# Analysing Network Visualization Statistics

As mentioned in a previous post, there are many statistics that can be derived from the network visualizations that I have been generating from the course data I have been collecting. At the moment, these are the particular numbers that I have been paying attention to:

• Mean Degree of Nodes – The mean amount of connections per node on the graph.
• Mean Weighted Degree of Nodes – The mean weight of connections per node on the graph.
• Graph Density – A ratio of the number of edges per node to the number of possible edges.
• Modularity – a measure of the strength of division of a network into modules. Networks with high modularity have dense connections between the nodes within modules but sparse connections between nodes in different modules.
• Mean Clustering Coefficient – the degree to which nodes in the graph tend to cluster together.

So, in terms of applying these to the networks generated with awards data:

• Mean Degree of Nodes – The mean amount of connections for each award. i.e. the mean amount of awards that each award is connected to.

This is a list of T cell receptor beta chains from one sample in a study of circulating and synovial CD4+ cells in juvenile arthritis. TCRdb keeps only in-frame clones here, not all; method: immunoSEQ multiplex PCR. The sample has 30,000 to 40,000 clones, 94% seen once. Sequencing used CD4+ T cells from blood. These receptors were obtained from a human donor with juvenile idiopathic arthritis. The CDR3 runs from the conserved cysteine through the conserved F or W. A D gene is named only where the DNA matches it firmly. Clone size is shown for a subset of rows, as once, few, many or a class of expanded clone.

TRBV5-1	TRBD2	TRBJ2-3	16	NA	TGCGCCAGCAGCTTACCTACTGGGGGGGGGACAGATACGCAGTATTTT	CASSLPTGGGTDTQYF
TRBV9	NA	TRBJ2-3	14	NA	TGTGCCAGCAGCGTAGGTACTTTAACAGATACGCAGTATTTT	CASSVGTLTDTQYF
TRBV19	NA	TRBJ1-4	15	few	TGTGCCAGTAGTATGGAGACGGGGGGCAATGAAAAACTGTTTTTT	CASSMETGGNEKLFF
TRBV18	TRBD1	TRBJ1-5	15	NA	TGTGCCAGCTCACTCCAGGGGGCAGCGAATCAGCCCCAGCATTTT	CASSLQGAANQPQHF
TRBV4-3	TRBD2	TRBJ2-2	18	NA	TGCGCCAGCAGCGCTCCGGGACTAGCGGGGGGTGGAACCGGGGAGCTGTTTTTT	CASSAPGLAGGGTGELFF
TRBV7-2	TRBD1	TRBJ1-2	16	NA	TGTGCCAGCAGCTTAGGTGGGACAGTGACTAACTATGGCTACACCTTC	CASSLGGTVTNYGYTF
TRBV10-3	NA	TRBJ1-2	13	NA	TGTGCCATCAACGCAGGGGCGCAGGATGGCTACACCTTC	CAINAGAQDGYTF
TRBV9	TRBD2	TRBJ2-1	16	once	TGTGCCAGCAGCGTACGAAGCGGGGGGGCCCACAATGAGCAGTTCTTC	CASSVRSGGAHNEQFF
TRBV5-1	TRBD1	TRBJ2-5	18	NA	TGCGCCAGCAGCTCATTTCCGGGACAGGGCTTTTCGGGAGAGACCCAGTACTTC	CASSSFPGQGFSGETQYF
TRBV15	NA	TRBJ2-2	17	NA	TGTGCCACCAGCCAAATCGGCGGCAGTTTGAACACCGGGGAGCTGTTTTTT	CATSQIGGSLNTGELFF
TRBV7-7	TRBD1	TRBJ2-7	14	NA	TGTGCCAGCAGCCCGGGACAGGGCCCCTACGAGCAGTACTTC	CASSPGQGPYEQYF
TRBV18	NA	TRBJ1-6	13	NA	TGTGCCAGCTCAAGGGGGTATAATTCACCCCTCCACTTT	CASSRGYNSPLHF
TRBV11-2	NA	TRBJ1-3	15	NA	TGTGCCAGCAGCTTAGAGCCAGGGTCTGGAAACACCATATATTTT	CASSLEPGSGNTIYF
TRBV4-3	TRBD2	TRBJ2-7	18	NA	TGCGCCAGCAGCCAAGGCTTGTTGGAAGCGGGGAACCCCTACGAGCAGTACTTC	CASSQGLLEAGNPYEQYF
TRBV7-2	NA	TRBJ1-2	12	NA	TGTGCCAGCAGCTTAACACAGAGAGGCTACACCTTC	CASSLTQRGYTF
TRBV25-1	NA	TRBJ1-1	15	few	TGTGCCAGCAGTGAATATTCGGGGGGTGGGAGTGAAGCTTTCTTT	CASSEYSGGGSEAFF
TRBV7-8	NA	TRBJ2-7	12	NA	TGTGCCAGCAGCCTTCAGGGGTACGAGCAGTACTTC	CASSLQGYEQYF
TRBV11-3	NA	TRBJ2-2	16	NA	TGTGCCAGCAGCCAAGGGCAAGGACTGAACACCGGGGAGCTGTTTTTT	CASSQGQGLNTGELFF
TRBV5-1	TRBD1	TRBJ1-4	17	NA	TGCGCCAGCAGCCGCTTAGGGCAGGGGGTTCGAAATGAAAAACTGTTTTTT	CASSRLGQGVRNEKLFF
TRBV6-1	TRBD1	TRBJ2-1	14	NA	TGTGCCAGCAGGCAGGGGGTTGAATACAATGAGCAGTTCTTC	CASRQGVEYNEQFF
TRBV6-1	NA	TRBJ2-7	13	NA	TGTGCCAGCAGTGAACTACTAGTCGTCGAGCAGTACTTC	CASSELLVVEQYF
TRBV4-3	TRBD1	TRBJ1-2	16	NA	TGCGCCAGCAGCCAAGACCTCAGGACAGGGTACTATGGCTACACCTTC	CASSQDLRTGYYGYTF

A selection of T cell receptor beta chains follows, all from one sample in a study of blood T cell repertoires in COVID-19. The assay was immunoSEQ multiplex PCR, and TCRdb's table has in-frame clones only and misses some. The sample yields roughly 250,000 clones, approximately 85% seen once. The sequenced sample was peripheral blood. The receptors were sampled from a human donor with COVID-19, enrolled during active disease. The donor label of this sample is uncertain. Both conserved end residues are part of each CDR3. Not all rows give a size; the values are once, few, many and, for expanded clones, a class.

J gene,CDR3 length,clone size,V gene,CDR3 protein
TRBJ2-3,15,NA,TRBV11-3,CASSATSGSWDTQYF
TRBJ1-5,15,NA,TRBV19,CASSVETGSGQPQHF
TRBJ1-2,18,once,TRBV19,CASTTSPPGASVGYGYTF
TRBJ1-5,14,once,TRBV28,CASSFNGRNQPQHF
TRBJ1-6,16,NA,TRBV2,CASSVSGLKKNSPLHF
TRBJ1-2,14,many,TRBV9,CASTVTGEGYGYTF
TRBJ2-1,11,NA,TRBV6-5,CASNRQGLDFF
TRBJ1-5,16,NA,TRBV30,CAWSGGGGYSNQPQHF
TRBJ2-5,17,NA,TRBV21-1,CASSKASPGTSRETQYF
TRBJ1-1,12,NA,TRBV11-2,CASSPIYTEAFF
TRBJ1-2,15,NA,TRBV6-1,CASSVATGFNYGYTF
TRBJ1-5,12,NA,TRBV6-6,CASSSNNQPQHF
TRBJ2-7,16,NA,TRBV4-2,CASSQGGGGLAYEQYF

• Mean Weighted Degree of Nodes – The mean weight of connections for each award. i.e. the mean amount of modules shared by that award with other awards.
• Graph Density – The amount of connections per award when compared to the total amount of awards in the network. (more affected by an increase in awards offered than others)
• Modularity – a higher modularity suggests that awards are very highly connected with specific other awards, but have very few ‘odd’ connections to other awards in the network. A very high modularity would suggest that a group of awards shared a lot of modules between themselves.
• Mean Clustering Coefficient – a low coefficient would suggest that awards did not group together, and therefore did not share modules between them. A high coefficient would suggest that most of the awards in the network formed clusters with other awards.

The numbers generated for the weighted connections between awards for the academic year 2006/07 through to 2012/13 are as follows:

 Academic Year Mean Degree Mean Weighted Degree Graph Density Modularity Mean Clustering Coefficient 2006 – 2007 0.804 1.821 0.069 0.657 0.357 2007 – 2008 0.763 1.711 0.041 0.726 0.408 2008 – 2009 0.500 1.324 0.030 0.588 0.224 2009 – 2010 0.405 1.432 0.023 0.574 0.124 2010 – 2011 0.720 1.880 0.029 0.777 0.212 2011 – 2012 0.716 2.486 0.020 0.810 0.259 2012 – 2013 0.651 4.349 0.021 0.847 0.267

So what do these numbers show and are they actually useful? Well….